McDonald’s offered cheap burgers and free drinks to Met police during XR protests

McDonald’s restaurants offered Metropolitan police reduced-price hamburgers and free hot drinks during the Extinction Rebellion protests, but senior officers warned staff not to “show off,” the documents show.

Franchises also allowed liberal use of their toilets during demonstrations in central London. A police chief hailed this in an internal email as a “convenient” deal that would “allow for short breaks” for patrol officers.

The correspondence, obtained under freedom of information (FoI) laws, shows the Met said restaurants offered its staff a discount on food at “about half price” during the October protests. of 2019.

The force accepted a “very kind offer” of free teas and coffees, and agreed to “exclusive” terms from individual franchisees to use their facilities after 11pm “while XR continues.”

The revelations come as Extinction Rebellion begins a four-day protest in parliament on Friday, calling on ministers to act now to reduce greenhouse gas emissions to net zero by 2025 and an immediate end to all new licenses for fossil fuels.

The emails show the drinks offer applied to six McDonald’s branches in central London. Two branches offered use of ground floor seating areas after 11:00 p.m., the emails show.

A missive from Ch Superpt Helen Harper to Commander Karen Findlay says: “…the location of these stores is convenient for the XR footprint and would allow for short breaks [sic] drinks, baths, etc. without the officers having to return to the stations.”

Harper then told the officers on duty: “To try and offer you a little extra support, we’ve reached out to McDonald’s who have very kindly offered to provide officers with free tea and coffee as XR continues… [I] I have passed on my thanks to McDonald’s, please when you take advantage of their kind offer, please thank them too.”

But the top brass of Britain’s largest force said “no to half-price food”, and Findlay told Harper it was not a good start, warning that the offer of tea and coffee “was not to be boasted of.” “. Free hot drinks were declared by the Met in its presentation of gifts and hospitality.

In the email, Findlay added: “…can you ensure that the offer goes to the staff regarding the following branches, who are not to brag and ensure that [REDACTED] know so they understand that we are doing what we can to help them as they are cold and wet right now! And tired!”

A gift and hospitality statement seen by The Guardian shows an offer of “free teas”. [sic] and coffees” was forcibly accepted at six McDonald’s locations. The Met also accepted an offer of “restaurant areas for the exclusive use of our officers after 11:00 p.m. [11pm]at the Strand and Leicester Square branches, according to the document.

The Met’s gifts and hospitality policy states: “All offers of gifts and hospitality (whether accepted or declined) must be recorded in the locally maintained gifts and hospitality registry.”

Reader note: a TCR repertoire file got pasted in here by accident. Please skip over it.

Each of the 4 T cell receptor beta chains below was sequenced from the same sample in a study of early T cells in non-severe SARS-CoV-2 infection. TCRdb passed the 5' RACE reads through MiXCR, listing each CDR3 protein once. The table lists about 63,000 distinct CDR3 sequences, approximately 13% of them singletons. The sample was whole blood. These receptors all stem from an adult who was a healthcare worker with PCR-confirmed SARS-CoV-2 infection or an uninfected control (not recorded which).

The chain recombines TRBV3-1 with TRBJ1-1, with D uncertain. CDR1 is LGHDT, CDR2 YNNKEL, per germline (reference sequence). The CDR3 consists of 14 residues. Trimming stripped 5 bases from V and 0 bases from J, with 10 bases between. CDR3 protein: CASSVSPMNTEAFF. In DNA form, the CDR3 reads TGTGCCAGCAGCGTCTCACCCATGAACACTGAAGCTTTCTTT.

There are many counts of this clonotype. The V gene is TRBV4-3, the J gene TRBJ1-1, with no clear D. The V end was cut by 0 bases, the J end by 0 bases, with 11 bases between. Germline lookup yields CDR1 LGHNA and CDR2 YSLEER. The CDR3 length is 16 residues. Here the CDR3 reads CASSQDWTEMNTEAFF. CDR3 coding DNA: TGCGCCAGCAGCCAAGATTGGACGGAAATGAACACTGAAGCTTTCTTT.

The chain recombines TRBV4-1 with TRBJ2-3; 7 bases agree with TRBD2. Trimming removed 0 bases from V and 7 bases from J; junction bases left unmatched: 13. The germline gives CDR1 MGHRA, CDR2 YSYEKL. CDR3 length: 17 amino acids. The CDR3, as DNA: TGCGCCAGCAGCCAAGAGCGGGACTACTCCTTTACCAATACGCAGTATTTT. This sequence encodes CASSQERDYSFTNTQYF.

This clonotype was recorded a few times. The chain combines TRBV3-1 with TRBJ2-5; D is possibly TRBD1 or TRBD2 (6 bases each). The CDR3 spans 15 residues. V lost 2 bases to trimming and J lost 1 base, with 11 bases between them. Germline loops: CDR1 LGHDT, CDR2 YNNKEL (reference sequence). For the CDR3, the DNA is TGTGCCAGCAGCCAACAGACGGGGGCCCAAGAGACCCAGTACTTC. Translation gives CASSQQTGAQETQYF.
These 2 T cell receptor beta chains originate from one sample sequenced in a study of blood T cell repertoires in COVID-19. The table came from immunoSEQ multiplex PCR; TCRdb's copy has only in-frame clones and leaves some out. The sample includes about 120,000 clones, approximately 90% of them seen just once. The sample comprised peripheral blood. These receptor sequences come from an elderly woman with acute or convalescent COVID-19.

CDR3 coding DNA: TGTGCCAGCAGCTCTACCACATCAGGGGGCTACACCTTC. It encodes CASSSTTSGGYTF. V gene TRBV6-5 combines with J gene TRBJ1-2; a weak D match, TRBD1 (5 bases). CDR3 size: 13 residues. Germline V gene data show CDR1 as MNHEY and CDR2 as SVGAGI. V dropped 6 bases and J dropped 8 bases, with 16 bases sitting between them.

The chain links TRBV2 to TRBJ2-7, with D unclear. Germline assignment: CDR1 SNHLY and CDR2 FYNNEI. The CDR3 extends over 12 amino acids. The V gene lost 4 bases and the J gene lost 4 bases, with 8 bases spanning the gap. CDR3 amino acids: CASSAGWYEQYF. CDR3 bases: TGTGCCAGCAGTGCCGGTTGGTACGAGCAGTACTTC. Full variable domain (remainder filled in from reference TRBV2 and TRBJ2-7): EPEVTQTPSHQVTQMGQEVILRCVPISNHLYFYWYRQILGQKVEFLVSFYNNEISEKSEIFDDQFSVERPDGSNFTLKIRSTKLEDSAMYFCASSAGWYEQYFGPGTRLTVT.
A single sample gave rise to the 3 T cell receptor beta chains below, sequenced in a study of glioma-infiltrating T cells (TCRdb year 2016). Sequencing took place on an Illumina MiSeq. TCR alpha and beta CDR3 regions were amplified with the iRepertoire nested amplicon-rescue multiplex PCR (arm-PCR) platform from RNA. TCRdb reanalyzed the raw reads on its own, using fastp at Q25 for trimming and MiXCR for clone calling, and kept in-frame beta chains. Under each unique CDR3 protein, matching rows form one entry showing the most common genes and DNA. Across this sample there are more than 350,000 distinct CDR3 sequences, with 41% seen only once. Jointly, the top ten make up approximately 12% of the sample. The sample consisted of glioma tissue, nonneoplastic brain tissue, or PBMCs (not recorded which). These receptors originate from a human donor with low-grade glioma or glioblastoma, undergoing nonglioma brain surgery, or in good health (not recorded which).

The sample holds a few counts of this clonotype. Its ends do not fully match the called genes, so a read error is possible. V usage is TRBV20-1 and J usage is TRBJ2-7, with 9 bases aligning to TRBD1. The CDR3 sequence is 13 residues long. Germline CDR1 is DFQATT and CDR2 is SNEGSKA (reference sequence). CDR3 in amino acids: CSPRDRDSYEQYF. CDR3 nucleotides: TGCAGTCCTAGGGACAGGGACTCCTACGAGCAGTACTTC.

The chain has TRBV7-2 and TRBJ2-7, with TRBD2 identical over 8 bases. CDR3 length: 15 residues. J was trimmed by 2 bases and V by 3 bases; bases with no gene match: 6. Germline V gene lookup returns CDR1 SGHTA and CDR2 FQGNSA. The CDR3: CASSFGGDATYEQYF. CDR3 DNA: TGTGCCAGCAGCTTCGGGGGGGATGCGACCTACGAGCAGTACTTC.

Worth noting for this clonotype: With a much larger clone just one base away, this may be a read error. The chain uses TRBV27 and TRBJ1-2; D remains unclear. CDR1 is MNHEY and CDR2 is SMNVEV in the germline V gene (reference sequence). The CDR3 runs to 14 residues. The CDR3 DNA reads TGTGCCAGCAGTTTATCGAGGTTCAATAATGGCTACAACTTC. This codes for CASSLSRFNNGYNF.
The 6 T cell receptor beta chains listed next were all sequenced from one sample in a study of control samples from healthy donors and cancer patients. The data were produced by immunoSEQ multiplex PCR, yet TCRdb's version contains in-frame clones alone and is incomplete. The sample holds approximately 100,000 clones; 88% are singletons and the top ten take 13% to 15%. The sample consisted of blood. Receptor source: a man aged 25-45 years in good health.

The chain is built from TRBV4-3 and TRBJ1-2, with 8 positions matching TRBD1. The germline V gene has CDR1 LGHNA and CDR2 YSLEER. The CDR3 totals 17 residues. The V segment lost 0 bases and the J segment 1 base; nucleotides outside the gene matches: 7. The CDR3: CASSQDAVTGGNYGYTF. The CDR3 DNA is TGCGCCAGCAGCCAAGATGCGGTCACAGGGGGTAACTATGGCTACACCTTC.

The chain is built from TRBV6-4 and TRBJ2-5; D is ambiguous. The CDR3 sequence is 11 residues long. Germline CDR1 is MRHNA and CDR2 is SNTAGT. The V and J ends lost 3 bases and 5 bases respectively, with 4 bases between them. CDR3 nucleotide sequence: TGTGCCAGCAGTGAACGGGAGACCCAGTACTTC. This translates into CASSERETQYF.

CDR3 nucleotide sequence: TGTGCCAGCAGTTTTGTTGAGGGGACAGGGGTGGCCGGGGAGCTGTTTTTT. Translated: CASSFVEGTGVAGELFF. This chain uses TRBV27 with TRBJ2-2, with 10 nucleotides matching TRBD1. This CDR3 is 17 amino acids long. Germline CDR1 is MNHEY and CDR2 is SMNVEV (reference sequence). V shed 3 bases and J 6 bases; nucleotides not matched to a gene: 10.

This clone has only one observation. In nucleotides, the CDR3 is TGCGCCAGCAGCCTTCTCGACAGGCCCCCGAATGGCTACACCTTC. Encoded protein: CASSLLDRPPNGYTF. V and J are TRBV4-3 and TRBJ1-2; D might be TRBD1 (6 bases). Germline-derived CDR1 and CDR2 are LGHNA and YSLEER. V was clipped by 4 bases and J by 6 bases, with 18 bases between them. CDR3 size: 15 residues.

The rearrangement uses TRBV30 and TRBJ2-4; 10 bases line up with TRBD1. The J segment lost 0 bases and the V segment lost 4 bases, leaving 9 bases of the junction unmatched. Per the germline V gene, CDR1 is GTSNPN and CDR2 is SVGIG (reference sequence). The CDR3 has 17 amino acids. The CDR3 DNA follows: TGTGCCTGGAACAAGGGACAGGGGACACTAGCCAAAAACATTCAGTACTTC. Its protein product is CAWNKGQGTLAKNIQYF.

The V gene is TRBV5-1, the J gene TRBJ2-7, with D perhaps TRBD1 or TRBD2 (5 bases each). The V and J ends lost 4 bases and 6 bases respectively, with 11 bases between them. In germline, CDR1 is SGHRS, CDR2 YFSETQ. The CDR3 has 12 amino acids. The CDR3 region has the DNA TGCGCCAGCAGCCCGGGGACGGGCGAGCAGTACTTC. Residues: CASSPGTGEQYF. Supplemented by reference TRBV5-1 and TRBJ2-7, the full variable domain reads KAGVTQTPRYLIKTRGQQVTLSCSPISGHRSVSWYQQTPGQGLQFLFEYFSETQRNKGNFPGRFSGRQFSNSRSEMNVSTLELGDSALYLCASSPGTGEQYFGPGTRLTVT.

The Guardian understands that the decision to offer hot drinks to the Met, as well as the staff discount, lies solely with the individual McDonald’s franchisees and not with the head office.

Extinction Rebellion’s fall uprising in 2019 planned to bring maximum disruption to the capital to draw attention to the climate emergency. Around 1,820 arrests were made between Sunday, October 6, and Friday, October 18, 2019.

The Met dropped more than 100 cases against protesters after a high court ruling outlawed a London-wide ban on any gathering linked to Extinction Rebellion’s autumn uprising.

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McDonald’s produces slightly more greenhouse gas emissions than Norway, according to a 2021 report. The fast food chain serves between 1 and 2% of the world’s beef in its 38,000 outlets. According to a 2021 study in Nature Food, beef is responsible for a quarter of all emissions produced by raising and growing food.

An Extinction Rebellion spokesperson said: “The collusion of polluting multinational corporations with the authorities is nothing new. In fact, it’s the reason the government isn’t acting urgently on climate change and signing up to new fossil fuel projects instead.

“It is also the reason why we demand citizens’ assemblies to break this deadlock of corporate capture. We encourage everyone concerned about climate breakdown and our broken democracy to join us this weekend in putting pressure on the government to agree to our demands.”

Kevin Blowe, campaign coordinator for Network for Police Monitoring (Netpol), said: “Obviously, the Met needed a place to feed and drink its officers in 2019 before sending them back onto the streets to illegally restrict people’s rights. to freedom of assembly. .

“Police in Britain like to pretend they are neutral, but they are always more comfortable taking sides with corporate interests. Activists who successfully target climate-destroying companies are immediately seen as a threat that justifies intrusive surveillance.”

The Metropolitan Police have been contacted for comment.

A McDonald’s spokesperson said: “In support of the communities where they operate, some of our restaurants offer support to ad hoc emergency services during large-scale events or emergencies in the area. It is not an official policy and is done at the discretion of the franchisee or restaurant team. However, we offer an official discount to NHS staff across the country.”

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